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Trump-backed prison reform bill sails through House

Trump-backed prison reform bill sails through House

Postby smix » Wed May 23, 2018 1:34 pm

Trump-backed prison reform bill sails through House
Politico

URL: https://www.politico.com/story/2018/05/ ... use-603333
Category: Politics
Published: May 22, 2018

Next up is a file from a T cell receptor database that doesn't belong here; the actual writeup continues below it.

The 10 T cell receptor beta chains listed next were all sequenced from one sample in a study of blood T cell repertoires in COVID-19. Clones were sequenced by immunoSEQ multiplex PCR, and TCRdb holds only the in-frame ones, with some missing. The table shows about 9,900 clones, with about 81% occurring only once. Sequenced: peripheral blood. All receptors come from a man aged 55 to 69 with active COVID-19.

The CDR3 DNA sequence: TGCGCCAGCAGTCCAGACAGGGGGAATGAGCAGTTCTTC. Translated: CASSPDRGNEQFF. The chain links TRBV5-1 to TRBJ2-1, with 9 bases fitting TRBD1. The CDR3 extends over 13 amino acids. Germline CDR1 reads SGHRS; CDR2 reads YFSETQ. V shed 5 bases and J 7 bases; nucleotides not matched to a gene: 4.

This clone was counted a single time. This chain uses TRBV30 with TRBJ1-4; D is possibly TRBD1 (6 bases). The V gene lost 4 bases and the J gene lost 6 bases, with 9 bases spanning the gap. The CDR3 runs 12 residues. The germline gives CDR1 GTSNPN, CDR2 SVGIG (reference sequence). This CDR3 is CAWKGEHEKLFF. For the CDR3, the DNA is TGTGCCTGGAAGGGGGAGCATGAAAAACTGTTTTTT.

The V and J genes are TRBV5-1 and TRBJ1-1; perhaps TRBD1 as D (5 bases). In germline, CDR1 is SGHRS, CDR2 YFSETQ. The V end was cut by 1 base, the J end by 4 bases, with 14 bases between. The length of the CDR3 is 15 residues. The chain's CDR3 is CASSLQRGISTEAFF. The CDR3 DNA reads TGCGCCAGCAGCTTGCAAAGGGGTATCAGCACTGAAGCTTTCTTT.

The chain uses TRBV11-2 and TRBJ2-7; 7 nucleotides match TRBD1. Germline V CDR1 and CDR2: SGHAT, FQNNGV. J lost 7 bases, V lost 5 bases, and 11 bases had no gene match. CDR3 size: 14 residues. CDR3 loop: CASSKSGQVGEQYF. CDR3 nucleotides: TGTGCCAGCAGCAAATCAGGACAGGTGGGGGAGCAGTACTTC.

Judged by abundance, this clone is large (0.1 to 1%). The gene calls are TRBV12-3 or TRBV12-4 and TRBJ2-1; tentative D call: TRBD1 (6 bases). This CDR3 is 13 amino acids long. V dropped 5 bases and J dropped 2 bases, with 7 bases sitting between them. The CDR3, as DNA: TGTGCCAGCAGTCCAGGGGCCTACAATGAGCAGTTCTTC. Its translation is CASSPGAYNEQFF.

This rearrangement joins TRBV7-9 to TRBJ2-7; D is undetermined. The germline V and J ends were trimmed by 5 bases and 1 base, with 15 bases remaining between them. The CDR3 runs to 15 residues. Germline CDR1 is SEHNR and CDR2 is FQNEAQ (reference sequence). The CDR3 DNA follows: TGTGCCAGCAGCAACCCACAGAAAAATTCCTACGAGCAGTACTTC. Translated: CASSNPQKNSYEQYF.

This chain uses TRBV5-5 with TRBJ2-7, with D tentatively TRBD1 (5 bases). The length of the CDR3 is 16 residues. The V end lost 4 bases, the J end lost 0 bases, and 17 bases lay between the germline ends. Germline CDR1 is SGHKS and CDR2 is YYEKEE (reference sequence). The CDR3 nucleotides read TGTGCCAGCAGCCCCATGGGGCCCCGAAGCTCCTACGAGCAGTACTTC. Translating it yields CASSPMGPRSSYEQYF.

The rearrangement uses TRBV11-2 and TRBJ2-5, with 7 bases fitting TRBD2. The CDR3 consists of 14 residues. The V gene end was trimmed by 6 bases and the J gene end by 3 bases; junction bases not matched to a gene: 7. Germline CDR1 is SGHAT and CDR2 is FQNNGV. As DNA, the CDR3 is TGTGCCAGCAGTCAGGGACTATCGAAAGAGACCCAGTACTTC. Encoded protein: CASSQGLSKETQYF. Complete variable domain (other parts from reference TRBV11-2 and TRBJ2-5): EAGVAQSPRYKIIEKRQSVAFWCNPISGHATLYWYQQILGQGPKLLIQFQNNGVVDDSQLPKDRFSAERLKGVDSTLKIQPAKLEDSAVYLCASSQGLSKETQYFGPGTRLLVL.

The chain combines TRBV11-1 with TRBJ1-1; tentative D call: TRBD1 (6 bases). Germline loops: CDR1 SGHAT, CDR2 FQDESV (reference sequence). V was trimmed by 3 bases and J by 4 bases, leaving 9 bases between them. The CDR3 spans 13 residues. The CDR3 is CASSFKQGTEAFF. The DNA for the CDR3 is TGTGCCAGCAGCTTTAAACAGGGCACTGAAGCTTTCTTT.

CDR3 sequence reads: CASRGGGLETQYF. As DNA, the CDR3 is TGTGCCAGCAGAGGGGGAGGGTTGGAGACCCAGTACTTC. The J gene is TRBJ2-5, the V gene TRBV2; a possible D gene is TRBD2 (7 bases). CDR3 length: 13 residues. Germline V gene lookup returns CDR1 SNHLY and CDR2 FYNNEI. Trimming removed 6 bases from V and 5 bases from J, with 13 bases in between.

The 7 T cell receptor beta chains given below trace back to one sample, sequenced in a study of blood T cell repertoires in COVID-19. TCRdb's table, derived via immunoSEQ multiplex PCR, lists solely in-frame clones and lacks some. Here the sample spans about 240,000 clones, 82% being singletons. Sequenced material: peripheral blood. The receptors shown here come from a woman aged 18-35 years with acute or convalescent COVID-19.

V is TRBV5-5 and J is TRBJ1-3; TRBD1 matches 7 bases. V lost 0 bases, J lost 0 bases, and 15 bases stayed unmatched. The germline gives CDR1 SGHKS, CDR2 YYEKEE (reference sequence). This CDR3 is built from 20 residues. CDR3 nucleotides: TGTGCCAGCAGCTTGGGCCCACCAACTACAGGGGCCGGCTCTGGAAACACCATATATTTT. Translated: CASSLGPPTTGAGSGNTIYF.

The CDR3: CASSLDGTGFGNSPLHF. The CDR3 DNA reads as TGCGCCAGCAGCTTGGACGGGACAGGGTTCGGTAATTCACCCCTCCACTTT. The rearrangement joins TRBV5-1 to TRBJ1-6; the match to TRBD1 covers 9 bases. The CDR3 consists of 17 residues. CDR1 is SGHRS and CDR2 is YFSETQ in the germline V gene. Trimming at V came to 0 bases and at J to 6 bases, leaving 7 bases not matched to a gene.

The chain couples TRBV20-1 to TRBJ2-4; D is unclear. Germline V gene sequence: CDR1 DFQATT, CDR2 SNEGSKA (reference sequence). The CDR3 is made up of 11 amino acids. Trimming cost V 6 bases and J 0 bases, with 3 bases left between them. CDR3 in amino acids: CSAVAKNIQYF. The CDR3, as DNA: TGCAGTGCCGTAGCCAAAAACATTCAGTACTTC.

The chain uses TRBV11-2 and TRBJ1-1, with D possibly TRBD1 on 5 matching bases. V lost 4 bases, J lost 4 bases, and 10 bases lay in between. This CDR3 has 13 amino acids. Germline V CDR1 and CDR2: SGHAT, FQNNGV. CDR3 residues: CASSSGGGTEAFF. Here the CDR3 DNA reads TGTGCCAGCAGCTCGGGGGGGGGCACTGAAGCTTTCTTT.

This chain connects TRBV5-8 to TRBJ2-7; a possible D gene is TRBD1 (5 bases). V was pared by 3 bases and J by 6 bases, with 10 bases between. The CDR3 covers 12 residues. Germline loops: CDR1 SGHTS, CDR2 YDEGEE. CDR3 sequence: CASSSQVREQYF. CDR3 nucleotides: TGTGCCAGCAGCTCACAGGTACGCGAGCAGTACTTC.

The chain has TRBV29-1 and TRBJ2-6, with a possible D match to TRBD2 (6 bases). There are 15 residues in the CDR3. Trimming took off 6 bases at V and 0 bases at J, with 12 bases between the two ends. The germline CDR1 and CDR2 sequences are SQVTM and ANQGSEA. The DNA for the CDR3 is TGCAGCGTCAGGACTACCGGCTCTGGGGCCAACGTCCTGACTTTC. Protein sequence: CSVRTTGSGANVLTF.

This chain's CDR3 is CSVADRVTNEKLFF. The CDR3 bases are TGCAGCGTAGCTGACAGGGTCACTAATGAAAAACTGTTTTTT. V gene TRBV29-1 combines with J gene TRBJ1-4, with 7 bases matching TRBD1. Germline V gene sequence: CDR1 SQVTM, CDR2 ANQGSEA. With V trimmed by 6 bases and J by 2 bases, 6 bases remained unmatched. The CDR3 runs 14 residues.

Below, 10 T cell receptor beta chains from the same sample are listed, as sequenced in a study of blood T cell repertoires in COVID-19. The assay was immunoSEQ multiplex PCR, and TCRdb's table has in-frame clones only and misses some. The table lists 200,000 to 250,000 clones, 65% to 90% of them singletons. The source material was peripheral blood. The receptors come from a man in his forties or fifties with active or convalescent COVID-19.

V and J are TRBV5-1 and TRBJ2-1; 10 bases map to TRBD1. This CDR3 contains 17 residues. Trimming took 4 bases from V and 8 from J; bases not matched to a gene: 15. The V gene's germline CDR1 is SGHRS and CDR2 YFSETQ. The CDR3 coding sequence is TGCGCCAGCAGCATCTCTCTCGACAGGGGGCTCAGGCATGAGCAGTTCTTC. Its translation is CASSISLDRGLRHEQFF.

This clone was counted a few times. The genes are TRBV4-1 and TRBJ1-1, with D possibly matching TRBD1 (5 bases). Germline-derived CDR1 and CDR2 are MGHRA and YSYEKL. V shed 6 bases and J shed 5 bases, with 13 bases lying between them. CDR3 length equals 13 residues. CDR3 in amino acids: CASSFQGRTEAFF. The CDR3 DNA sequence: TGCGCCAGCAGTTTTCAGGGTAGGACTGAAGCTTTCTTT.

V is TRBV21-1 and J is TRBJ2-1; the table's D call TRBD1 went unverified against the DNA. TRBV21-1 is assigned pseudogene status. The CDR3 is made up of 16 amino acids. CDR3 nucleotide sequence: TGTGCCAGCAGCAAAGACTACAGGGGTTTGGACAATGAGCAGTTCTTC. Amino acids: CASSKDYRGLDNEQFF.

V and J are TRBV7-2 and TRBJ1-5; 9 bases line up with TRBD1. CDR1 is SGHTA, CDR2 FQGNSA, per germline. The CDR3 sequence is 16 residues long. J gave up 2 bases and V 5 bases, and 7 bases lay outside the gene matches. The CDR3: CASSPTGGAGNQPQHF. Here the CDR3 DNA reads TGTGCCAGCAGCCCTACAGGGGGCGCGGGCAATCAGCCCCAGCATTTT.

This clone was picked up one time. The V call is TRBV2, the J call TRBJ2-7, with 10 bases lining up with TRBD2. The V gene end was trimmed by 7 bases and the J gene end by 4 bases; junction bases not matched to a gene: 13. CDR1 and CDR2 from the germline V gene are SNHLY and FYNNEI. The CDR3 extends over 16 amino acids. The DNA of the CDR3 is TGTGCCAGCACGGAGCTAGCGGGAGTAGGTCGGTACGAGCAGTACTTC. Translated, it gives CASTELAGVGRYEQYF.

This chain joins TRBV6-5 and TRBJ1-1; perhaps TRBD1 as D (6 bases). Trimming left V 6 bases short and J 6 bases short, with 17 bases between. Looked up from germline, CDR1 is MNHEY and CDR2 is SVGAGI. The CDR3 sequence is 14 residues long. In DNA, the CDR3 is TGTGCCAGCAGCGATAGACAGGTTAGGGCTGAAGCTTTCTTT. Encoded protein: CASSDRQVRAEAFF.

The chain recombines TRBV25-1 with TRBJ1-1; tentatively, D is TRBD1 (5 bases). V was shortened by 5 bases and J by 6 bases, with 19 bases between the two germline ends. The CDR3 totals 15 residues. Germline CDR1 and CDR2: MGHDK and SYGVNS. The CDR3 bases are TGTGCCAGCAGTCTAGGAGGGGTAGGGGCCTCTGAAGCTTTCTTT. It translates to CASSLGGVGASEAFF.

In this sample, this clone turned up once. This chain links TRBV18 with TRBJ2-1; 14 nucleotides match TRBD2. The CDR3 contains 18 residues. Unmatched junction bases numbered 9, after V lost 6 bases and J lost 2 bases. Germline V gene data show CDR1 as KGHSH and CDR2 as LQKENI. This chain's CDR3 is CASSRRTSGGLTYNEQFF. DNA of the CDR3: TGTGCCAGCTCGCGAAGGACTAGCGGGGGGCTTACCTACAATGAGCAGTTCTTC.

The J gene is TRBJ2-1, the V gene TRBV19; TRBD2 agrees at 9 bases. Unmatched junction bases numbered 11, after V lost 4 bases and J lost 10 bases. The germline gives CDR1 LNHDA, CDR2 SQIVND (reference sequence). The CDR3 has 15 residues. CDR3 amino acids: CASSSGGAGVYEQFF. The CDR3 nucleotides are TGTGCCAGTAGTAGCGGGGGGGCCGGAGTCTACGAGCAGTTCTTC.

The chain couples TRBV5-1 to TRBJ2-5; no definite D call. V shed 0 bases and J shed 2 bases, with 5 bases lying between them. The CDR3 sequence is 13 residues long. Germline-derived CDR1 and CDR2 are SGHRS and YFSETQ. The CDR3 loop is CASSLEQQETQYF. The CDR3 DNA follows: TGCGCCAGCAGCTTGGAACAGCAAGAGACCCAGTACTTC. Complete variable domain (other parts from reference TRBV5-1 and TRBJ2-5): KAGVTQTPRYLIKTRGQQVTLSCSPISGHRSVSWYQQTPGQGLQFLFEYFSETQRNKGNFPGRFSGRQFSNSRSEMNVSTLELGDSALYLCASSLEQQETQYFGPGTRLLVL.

Description: A bipartisan prison reform bill backed by President Donald Trump sailed through the House on Tuesday — but it could be left to languish in the Senate amid internal Republican squabbles over the scope of the legislation. The bill, which would provide training programs for prisoners with the goal of reducing recidivism rates, easily passed the House in a 360-59 vote. But Senate Majority Leader Mitch McConnell (R-Ky.) has signaled he’s unlikely to bring up the bill in the Senate unless Republicans can resolve their differences. Now, supporters of the House measure are hoping Trump will use his bully pulpit to nudge Senate opponents to the negotiating table. Trump held a White House summit Friday on the bill, instructing lawmakers to resolve their differences and send him something he can sign into law. “They — Jared [Kushner] and the president — have been very supportive,” Rep. Doug Collins (R-Ga.), a lead author of the bill, said of Trump and his son-in-law and adviser. “So the question will be, Is Mitch McConnell wanting to punt altogether on this issue?” The bill would be the first major bipartisan success backed by Trump, besides spending bills, since he came into office and would give Republicans a legislative victory to tout to voters ahead of the midterm elections. The bill would also be a significant boon for Kushner, who, despite a sprawling policy portfolio, has yet to land any significant wins on Capitol Hill. The prison bill is stalled in the Senate, however, in large part due to an insistence on a larger-scale criminal justice package by Judiciary Chairman Chuck Grassley (R-Iowa). Although Grassley has netted 13 GOP co-sponsors for a bipartisan bill that includes both prison reform and an overhaul of federal sentencing rules, that approach is a nonstarter with the White House and particularly anathema to Attorney General Jeff Sessions. Grassley hasn’t given up, however, having aligned with his lead Democratic negotiating partner, Senate Minority Whip Dick Durbin of Illinois. “For that deal to pass the Senate, it must include sentencing reform. At least as of now, that’s something Sen. Durbin and I still are sticking together on,” Grassley said at a Tuesday event on criminal justice reform. Grassley said he continues to see a bigger criminal justice bill as a winner for Trump. Given that his legislation is “bipartisan and you have a Republican president [whose] approval rating is underwater — although it’s moved some — it would be a very nice thing, not only as a matter of good public policy, but something pretty politically expedient for a president to do,” Grassley said. “And I would hope people would wake up to that.” Just as the influential Judiciary chief hasn’t given up on a bigger bill, the powerful Koch network hasn't given up on steering prison reform past the Republican schism that’s hampering its prospects in this Congress. Koch Senior Vice President Mark Holden said in an interview he’s hopeful Grassley will relent on his opposition to a narrower, prison-only bill. “We want to see something get done in a time period that’s still in this year,” Holden said. But Grassley said even if the prisons bill were brought to the floor, he and Durbin have enough senators on their side to block the measure — a potentially embarrassing scenario that Republican leaders want to avoid. The bill had divided Republicans and Democrats — though not along the typical party lines — and resulted in a series of nasty skirmishes behind the scenes, including accusations of senators meddling to derail the House bill and pointed criticisms by Democrats against each other. Siding with Grassley and Durbin are other influential voices in the criminal justice world, including Sens. Cory Booker (D-N.J.) and Kamala Harris (D-Calif.), Rep. John Lewis (D-Ga.), the American Civil Liberties Union and the NAACP. But proponents of the narrower House bill, including Senate Majority Whip John Cornyn (R-Texas), Collins and Rep. Hakeem Jeffries of New York, the lead Democratic co-sponsor, say it's futile to move a broader bill through Congress that Trump has already said he won’t sign — and that Sessions has tried to derail in the past. Cornyn supported Grassley’s more comprehensive approach in the past but has since introduced a narrower prisons bill, identical to the House measure, with Sen. Sheldon Whitehouse (D-R.I.). “Will sentencing reform just immediately follow this? Probably not — we’re getting ready for an election year,” Collins said at a pen and pad Monday with Jeffries. “There’s always got to be that balance of where the White House is on this because otherwise we’re spending time doing something that won’t get signed.”
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